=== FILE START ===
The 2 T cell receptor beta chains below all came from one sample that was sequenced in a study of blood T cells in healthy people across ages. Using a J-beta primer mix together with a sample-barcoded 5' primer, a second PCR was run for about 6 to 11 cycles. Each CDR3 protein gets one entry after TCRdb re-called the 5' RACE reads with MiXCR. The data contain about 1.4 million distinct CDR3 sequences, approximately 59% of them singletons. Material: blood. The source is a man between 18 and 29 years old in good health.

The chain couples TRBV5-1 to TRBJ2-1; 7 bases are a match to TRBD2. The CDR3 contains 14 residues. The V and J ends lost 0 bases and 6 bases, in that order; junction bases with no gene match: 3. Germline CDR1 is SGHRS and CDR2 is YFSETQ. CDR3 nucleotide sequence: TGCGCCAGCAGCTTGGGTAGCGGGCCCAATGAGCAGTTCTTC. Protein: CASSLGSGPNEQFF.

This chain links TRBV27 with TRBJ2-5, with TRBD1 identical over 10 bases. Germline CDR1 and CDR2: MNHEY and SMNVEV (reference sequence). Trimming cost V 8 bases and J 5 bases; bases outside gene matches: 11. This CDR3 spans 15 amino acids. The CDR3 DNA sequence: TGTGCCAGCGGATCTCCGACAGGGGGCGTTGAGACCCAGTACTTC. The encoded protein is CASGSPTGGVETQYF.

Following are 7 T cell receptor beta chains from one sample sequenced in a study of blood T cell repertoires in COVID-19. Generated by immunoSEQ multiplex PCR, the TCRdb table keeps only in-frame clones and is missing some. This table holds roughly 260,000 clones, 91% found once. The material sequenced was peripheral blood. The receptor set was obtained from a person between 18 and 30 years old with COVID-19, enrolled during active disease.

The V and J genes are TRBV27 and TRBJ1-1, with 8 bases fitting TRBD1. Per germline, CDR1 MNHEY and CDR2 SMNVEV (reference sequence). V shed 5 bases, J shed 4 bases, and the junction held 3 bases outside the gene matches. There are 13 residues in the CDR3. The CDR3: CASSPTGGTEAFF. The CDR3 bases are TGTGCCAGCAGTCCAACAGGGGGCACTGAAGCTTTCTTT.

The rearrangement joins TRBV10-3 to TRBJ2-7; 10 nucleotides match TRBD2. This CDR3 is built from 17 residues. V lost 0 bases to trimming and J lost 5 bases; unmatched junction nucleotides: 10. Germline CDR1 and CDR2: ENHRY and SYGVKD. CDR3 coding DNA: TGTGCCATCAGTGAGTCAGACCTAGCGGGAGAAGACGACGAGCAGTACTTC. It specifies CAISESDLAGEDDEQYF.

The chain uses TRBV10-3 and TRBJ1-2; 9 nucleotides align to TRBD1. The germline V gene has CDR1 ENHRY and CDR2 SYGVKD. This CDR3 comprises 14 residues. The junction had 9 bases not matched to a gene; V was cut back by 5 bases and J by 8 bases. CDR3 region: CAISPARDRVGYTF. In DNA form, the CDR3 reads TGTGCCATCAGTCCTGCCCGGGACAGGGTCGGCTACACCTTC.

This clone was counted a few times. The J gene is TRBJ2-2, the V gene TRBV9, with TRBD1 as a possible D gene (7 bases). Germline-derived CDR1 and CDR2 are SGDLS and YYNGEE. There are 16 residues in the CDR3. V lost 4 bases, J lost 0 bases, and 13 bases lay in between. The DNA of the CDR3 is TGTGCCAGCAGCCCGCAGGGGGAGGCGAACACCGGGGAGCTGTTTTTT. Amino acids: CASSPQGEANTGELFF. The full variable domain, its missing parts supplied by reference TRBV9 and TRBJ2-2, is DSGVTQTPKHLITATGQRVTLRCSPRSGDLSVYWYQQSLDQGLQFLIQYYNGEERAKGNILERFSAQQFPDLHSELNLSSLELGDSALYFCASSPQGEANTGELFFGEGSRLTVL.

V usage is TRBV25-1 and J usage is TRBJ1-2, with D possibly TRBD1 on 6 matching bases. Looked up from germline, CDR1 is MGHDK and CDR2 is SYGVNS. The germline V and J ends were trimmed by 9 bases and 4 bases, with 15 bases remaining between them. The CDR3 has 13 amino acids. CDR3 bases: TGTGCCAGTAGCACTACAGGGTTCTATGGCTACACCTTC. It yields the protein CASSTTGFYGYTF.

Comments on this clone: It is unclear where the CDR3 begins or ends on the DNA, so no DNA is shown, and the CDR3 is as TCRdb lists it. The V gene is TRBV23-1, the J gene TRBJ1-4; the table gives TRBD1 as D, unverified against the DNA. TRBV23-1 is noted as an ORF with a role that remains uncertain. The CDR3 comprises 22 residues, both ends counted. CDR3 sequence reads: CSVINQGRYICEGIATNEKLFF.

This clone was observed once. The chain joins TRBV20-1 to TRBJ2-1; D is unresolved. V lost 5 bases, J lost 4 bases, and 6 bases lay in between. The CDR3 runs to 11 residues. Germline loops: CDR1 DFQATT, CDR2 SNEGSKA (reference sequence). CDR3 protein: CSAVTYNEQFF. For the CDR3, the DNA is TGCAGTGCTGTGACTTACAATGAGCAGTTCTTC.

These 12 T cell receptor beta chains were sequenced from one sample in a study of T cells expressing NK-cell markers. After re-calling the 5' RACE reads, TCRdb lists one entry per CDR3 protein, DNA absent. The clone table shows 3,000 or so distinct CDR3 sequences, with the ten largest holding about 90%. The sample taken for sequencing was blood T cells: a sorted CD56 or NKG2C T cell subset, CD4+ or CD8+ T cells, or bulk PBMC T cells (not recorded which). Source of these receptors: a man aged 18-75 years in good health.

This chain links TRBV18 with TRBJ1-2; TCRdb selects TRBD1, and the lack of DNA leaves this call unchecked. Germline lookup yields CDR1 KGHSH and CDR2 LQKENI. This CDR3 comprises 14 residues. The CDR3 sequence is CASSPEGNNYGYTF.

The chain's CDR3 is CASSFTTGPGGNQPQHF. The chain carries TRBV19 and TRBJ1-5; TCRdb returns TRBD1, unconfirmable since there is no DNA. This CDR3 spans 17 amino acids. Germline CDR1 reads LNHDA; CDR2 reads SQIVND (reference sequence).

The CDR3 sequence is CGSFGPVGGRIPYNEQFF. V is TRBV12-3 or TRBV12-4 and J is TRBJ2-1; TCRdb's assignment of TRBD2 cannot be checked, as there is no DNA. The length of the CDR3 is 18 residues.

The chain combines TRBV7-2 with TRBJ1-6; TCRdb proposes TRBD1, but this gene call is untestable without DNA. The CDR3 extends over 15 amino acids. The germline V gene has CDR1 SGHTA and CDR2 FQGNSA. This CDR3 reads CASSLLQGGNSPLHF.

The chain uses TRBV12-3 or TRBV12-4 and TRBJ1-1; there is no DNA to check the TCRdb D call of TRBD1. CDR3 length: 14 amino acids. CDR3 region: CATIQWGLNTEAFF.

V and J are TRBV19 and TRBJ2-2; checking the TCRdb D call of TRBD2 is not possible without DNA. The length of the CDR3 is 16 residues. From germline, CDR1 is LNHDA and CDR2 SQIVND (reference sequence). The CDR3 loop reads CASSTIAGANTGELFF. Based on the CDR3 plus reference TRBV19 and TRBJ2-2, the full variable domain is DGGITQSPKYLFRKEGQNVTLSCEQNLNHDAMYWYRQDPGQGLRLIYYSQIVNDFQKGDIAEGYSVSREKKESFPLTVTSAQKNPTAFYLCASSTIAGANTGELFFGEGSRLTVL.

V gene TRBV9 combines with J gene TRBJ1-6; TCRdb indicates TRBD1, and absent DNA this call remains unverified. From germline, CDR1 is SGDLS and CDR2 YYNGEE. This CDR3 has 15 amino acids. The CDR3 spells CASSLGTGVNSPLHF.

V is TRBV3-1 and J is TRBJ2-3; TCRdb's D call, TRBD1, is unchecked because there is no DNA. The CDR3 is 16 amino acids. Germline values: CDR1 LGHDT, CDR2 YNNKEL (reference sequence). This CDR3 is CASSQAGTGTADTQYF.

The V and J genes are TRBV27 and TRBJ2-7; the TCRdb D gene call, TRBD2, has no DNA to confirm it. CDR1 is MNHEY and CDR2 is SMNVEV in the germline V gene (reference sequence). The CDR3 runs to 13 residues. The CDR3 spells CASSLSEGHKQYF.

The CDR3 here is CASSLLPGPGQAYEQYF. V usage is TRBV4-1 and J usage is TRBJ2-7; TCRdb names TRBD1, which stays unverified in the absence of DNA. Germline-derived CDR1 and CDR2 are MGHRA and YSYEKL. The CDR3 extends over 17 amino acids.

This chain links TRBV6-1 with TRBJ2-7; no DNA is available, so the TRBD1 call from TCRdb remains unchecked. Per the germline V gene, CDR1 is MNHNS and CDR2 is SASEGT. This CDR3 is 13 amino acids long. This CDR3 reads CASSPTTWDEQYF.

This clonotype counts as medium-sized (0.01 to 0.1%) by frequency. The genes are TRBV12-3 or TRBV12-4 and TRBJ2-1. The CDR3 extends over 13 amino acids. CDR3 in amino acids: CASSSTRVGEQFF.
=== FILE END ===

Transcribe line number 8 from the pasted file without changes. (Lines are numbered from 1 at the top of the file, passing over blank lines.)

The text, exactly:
This clone was counted a few times. The J gene is TRBJ2-2, the V gene TRBV9, with TRBD1 as a possible D gene (7 bases). Germline-derived CDR1 and CDR2 are SGDLS and YYNGEE. There are 16 residues in the CDR3. V lost 4 bases, J lost 0 bases, and 13 bases lay in between. The DNA of the CDR3 is TGTGCCAGCAGCCCGCAGGGGGAGGCGAACACCGGGGAGCTGTTTTTT. Amino acids: CASSPQGEANTGELFF. The full variable domain, its missing parts supplied by reference TRBV9 and TRBJ2-2, is DSGVTQTPKHLITATGQRVTLRCSPRSGDLSVYWYQQSLDQGLQFLIQYYNGEERAKGNILERFSAQQFPDLHSELNLSSLELGDSALYFCASSPQGEANTGELFFGEGSRLTVL.